My mother once described me as the light of her life. My nickname as a child was "no time to lose" and now a wreck sat in front of her. Nobody knew what to do!! I didn't know what to do, I couldn't do anything I had lost all sense of myself. In the book John talks about the pain of being alive. Well I felt that pain and at the time I described it as torture. All my life I had been active, bubbly, friendly, caring; people liked me... and now nothing. I searched everywhere for help all over the world. I paid out about €3,000 to healers, never mind the doctor's bill, and it resulted in nothing!
Then I found books and spiritual philosophy!!! And support from a counsellor, medication and some wonderful people. Relaxation, diet, exercise, support and sleep are all very important to me. Now my whole life has changed, I still suffer from occasional anxiety and have to take an anti-depressants (for now). However now I am happy, I have got in touch with the real me. My inner child shines bright and people notice!! It feels good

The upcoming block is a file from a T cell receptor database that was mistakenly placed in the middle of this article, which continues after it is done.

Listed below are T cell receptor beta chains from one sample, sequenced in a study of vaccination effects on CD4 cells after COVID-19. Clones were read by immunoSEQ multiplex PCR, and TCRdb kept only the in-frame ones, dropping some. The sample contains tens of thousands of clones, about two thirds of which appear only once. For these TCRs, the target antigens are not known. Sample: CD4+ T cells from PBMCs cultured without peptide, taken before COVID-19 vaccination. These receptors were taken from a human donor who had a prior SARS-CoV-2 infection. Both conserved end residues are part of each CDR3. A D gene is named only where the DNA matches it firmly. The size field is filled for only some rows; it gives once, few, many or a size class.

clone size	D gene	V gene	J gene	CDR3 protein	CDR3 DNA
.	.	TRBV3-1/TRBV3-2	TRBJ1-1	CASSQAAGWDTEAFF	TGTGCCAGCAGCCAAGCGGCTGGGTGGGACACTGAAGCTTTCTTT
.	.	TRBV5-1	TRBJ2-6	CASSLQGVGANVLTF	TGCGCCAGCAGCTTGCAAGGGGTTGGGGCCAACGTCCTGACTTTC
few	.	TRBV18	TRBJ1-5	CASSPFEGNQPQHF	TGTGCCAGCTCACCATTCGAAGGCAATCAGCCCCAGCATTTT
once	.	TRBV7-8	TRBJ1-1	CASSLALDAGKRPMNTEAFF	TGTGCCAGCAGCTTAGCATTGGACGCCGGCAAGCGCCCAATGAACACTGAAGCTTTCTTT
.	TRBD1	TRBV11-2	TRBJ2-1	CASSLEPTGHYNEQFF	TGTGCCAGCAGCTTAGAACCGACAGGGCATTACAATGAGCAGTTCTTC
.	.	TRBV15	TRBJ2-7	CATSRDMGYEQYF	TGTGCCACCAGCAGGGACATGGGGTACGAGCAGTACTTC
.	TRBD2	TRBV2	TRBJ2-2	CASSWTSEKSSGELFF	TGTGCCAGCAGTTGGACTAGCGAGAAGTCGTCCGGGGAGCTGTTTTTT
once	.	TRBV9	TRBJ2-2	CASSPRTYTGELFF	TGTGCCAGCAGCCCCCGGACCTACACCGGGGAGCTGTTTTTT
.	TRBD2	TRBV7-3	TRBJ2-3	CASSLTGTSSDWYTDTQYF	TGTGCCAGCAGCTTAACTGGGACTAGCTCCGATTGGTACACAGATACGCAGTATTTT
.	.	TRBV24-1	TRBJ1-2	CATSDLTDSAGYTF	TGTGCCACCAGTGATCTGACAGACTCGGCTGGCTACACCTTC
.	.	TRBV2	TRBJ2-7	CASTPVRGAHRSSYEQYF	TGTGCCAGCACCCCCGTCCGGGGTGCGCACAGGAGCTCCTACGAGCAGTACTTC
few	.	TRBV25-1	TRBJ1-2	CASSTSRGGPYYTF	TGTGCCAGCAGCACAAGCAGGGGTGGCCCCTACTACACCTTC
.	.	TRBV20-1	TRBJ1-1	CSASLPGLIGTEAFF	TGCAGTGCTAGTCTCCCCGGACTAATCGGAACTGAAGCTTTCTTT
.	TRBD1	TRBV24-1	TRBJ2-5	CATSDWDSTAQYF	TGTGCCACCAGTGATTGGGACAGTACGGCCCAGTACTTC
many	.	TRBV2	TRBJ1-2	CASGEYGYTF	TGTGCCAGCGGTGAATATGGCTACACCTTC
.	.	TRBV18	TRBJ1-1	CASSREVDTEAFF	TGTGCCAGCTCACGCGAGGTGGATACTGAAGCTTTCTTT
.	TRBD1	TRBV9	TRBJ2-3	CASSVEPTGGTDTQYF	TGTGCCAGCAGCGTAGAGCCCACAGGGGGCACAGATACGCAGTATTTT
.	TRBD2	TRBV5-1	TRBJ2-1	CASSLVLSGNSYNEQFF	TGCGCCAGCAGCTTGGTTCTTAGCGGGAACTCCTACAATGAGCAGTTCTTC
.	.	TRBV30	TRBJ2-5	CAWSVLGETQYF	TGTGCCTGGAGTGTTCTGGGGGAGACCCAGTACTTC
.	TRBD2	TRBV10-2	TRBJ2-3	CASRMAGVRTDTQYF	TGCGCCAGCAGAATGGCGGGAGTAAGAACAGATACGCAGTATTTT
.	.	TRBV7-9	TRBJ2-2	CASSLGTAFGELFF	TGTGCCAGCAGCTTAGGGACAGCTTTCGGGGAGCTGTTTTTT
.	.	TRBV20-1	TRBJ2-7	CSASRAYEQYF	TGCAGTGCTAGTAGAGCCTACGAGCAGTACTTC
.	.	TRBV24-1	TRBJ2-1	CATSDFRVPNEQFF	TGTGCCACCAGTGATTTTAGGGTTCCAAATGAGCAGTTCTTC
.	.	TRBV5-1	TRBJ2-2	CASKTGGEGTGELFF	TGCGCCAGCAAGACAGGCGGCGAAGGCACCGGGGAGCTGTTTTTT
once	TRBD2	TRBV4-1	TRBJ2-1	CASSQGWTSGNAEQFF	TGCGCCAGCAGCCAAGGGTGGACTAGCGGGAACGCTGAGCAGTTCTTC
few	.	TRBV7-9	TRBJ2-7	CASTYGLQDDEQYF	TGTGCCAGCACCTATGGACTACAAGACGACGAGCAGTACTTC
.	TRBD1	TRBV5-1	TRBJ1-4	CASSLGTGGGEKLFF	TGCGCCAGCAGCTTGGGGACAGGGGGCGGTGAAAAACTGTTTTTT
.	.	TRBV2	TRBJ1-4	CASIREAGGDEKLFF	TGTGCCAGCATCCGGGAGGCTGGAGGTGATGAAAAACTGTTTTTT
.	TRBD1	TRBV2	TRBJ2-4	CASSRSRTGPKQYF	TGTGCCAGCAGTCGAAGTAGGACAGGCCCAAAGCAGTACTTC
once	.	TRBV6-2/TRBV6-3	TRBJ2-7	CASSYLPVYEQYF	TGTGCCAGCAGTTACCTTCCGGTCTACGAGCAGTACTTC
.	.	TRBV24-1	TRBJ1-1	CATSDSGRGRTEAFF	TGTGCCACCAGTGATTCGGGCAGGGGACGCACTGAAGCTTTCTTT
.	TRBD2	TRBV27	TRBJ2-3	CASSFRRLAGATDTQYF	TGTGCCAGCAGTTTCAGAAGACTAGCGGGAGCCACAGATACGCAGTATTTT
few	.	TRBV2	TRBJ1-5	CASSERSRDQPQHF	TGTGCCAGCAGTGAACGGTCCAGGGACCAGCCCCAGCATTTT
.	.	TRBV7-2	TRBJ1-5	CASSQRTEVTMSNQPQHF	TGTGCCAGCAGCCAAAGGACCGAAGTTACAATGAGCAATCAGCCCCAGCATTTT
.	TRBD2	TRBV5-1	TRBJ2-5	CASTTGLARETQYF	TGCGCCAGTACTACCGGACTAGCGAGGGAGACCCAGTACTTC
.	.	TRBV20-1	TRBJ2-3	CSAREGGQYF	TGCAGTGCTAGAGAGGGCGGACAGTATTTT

I now live in Barcelona. I work here and on Monday I move to my own room in a shared flat!!
I have said...
- Fuck it to Ireland (I love my country but enough of the negativity, we
all know too well that the economy is in a bad way)
- Fuck it to hating myself.
- Fuck it to criticising myself.
- Fuck it to people who hold me back.
- Fuck it to searching for an answer.
- Fuck it to the Psychiatric system in Ireland.
- Fuck it to needing a man to make me happy.
The list could go on!!! Oh and I haven't even made it to the retreat yet!!!!!!